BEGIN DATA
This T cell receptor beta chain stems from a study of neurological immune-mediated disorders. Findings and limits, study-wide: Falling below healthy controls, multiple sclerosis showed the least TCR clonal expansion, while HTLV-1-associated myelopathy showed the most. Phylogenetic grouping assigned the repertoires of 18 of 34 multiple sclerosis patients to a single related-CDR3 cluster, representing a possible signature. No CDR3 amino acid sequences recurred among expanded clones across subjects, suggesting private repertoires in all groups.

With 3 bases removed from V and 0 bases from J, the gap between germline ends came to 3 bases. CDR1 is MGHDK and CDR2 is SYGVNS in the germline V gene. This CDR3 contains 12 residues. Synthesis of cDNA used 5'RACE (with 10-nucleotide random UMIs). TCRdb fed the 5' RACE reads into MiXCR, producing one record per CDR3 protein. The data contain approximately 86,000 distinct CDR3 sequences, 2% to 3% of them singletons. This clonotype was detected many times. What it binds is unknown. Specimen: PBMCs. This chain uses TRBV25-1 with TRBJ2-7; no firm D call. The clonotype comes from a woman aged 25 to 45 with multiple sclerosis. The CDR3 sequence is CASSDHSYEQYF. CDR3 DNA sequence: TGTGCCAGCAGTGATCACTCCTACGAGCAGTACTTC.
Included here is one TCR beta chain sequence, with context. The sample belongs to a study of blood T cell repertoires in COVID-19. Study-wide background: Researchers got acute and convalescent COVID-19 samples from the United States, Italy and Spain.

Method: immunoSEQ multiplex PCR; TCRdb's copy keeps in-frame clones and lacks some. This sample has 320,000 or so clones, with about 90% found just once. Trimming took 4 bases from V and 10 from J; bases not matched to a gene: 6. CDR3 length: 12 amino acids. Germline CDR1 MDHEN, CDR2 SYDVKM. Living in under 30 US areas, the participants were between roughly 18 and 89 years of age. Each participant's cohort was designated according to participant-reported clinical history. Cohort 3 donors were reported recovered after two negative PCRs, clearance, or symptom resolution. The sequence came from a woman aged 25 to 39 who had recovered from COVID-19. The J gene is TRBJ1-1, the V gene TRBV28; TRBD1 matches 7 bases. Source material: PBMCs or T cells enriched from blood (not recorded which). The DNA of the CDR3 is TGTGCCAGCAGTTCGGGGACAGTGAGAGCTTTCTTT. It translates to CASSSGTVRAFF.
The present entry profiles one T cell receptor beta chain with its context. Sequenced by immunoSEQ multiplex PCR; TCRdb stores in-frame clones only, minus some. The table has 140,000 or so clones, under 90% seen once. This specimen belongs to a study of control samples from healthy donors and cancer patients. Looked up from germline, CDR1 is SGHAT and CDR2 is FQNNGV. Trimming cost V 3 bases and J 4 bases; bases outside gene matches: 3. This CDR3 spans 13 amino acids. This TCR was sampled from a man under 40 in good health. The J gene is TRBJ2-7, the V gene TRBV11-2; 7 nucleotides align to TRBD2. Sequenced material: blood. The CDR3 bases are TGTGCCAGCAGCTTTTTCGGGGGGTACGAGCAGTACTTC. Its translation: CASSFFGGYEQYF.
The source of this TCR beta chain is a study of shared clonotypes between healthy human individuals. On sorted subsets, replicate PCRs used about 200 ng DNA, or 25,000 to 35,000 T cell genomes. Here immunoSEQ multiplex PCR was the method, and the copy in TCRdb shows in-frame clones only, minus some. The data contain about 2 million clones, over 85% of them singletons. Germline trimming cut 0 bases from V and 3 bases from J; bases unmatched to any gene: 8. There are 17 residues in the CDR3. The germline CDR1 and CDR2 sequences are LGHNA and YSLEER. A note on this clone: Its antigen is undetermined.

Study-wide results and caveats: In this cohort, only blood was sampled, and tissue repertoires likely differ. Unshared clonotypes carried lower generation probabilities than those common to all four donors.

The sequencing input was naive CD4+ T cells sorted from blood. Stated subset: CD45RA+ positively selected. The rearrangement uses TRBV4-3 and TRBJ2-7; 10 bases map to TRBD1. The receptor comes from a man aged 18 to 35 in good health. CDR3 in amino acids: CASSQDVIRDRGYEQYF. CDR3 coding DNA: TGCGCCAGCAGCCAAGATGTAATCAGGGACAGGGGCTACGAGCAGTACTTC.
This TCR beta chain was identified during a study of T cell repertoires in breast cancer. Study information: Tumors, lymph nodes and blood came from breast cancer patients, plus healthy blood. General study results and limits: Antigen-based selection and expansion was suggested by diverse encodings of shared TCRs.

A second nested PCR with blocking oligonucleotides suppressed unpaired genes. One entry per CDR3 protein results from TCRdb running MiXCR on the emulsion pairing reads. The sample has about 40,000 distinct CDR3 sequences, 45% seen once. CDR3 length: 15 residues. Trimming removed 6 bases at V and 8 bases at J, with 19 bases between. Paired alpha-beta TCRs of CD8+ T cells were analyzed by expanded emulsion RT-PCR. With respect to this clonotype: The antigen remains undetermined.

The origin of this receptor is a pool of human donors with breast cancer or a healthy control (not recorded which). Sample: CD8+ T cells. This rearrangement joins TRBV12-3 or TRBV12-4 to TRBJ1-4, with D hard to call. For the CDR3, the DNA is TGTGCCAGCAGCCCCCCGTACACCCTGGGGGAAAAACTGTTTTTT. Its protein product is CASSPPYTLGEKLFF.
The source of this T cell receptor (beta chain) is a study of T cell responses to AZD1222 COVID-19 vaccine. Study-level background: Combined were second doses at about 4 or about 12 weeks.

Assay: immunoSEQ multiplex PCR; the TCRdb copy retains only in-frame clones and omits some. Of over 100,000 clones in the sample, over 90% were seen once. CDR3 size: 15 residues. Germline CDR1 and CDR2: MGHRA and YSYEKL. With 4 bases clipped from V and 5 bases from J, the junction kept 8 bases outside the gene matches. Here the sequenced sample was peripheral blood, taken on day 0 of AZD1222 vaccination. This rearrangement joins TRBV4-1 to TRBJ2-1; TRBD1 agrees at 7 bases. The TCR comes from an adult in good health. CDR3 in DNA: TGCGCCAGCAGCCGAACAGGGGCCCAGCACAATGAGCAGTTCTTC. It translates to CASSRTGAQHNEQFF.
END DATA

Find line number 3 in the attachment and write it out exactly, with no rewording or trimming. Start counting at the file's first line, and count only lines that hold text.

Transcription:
Included here is one TCR beta chain sequence, with context. The sample belongs to a study of blood T cell repertoires in COVID-19. Study-wide background: Researchers got acute and convalescent COVID-19 samples from the United States, Italy and Spain.